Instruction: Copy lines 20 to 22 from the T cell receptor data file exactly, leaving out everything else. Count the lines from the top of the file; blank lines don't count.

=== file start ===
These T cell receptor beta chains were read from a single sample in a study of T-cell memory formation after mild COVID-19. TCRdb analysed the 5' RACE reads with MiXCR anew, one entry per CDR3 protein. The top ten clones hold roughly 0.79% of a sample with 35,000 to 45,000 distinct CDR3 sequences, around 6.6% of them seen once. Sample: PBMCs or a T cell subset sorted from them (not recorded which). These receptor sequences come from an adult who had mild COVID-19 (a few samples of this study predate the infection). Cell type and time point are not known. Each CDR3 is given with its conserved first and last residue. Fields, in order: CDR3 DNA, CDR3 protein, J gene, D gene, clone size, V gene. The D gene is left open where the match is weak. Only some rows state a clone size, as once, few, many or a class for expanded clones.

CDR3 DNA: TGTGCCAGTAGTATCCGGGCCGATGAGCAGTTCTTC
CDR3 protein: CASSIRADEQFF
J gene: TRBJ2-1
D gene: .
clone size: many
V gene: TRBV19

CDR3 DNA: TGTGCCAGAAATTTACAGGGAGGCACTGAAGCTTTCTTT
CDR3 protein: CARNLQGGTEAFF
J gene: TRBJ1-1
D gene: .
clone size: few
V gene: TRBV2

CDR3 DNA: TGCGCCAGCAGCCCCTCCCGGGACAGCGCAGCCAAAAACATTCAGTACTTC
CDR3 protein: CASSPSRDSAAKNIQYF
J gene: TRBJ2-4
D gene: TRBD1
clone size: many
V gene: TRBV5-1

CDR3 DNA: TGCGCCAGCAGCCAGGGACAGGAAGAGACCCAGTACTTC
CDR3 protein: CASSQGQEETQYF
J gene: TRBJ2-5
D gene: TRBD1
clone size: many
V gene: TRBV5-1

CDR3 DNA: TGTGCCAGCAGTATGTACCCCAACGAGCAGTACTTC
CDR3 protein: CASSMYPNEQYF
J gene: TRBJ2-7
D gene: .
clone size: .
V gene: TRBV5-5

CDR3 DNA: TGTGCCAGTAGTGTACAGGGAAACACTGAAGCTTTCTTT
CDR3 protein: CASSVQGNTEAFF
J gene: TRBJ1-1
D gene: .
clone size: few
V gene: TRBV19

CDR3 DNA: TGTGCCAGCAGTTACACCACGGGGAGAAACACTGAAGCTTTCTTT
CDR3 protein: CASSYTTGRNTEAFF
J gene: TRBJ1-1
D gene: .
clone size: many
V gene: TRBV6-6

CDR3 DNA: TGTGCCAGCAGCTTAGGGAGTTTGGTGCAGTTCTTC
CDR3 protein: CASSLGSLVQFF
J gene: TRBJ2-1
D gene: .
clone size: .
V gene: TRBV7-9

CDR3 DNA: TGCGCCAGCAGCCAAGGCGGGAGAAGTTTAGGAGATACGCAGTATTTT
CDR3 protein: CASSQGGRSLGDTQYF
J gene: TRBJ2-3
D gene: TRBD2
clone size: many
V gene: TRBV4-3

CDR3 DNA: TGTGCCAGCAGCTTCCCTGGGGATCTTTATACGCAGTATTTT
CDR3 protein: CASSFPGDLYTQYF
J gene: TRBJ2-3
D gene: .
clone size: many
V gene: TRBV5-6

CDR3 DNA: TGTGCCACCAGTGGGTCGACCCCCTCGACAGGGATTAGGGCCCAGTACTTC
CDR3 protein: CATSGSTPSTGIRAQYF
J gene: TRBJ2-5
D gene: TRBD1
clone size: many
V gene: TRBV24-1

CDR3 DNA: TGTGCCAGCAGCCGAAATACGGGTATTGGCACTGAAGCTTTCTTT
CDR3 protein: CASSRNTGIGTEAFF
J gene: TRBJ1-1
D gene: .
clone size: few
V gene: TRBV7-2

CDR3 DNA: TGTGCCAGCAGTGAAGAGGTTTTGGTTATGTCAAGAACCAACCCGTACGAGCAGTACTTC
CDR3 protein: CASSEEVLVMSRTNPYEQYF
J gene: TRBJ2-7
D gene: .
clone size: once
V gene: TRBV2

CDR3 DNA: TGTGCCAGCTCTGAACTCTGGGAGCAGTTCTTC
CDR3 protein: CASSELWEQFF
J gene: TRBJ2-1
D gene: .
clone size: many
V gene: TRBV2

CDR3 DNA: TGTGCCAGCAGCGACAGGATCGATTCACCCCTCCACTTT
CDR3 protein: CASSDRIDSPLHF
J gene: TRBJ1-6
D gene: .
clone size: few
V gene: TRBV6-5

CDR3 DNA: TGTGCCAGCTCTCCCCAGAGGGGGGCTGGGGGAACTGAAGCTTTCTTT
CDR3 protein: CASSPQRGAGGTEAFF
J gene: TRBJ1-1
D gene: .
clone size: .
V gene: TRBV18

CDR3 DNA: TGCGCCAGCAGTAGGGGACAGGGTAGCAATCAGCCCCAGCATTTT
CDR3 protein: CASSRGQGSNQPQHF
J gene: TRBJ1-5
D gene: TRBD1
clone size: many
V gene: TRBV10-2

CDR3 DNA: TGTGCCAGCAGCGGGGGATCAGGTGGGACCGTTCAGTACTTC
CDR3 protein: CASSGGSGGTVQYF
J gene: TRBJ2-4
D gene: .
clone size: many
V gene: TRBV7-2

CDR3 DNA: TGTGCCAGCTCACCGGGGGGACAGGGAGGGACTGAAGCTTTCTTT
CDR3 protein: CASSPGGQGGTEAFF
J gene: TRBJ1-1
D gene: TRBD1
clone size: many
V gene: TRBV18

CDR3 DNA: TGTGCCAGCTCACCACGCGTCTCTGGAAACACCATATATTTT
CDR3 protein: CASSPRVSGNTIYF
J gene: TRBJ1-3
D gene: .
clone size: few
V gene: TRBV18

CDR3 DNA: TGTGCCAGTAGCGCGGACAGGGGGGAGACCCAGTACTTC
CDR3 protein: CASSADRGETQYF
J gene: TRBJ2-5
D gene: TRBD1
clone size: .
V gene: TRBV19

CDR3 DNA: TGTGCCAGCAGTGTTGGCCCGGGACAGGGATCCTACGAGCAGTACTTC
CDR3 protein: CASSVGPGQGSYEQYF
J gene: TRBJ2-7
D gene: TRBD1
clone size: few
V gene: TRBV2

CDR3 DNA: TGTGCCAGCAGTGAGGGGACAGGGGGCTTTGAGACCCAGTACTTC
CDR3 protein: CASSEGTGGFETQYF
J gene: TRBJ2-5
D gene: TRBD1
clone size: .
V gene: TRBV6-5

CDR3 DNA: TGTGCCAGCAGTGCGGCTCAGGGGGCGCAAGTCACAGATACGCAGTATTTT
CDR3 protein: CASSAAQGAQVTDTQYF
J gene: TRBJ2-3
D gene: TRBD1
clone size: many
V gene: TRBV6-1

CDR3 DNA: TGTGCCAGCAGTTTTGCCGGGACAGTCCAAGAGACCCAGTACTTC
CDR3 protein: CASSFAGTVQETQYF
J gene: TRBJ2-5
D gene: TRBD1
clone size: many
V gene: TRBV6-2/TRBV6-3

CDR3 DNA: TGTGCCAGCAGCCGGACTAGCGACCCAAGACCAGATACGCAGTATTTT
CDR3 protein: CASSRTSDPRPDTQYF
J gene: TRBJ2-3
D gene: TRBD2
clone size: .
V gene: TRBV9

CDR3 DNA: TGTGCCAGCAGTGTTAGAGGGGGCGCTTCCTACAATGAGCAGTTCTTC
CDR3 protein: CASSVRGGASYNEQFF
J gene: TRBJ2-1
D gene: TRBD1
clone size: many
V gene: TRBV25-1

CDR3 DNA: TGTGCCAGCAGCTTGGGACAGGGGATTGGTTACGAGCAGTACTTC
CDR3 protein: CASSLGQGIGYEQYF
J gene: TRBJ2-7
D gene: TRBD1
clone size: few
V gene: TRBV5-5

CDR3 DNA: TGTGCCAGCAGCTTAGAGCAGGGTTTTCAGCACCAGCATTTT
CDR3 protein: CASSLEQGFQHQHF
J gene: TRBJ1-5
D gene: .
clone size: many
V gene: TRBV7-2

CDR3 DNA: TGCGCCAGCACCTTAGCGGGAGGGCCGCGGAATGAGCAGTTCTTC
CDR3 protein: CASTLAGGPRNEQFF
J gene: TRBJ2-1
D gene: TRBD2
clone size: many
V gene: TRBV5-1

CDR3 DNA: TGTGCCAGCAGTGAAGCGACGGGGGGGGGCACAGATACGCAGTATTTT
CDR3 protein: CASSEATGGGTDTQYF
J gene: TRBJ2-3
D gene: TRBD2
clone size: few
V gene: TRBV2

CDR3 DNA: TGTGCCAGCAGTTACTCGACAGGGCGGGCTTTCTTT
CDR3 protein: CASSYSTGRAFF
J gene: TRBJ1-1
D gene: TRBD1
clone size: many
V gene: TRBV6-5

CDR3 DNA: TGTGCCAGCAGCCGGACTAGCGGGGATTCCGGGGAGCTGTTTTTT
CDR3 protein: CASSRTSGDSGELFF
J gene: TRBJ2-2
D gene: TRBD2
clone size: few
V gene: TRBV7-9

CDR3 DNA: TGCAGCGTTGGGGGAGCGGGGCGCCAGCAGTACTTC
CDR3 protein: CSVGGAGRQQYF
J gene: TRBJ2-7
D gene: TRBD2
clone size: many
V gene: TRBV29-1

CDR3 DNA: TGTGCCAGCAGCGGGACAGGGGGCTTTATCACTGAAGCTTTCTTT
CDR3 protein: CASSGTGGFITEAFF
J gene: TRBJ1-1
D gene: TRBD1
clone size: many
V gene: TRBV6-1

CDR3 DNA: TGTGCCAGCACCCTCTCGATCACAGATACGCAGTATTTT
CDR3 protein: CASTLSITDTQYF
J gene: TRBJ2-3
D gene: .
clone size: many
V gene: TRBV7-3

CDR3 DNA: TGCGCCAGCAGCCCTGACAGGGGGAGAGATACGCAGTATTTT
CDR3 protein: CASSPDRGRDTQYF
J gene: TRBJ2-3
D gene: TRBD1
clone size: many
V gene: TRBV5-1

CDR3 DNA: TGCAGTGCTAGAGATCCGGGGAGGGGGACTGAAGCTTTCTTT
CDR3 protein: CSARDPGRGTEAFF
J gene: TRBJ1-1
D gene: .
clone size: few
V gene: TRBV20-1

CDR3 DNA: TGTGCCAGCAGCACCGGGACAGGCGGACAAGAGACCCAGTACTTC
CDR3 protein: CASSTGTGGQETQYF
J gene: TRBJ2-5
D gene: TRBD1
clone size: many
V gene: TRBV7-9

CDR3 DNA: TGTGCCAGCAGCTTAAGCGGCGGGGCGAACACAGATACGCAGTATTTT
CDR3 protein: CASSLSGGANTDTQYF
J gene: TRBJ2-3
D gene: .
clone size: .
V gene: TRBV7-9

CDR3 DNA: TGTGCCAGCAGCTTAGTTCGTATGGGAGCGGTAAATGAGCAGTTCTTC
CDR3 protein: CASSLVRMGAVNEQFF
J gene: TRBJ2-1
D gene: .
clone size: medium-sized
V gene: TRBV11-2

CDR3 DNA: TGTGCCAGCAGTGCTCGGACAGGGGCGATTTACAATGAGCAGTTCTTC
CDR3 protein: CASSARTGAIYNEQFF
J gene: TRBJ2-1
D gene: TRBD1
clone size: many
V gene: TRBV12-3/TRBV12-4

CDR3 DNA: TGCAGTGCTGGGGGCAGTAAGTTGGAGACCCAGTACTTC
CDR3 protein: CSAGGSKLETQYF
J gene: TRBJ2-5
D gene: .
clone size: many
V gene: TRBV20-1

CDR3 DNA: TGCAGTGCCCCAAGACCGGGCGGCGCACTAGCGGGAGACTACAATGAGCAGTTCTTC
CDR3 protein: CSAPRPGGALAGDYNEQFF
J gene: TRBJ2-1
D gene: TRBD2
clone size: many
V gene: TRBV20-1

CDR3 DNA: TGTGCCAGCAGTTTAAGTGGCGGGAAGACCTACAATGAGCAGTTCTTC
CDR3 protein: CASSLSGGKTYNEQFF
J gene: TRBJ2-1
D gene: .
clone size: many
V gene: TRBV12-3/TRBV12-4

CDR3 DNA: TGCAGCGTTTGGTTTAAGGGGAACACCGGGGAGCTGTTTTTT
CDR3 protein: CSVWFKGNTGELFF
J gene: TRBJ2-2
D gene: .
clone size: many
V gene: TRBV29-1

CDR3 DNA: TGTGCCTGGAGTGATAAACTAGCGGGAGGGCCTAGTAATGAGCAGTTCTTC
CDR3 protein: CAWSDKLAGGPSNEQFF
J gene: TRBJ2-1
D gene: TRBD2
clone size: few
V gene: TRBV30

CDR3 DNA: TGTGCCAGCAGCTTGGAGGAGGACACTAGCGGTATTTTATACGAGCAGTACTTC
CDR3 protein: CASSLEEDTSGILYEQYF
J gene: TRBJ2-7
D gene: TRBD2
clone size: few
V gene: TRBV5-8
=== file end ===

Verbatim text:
CDR3 DNA: TGCGCCAGCAGCCAGGGACAGGAAGAGACCCAGTACTTC
CDR3 protein: CASSQGQEETQYF
J gene: TRBJ2-5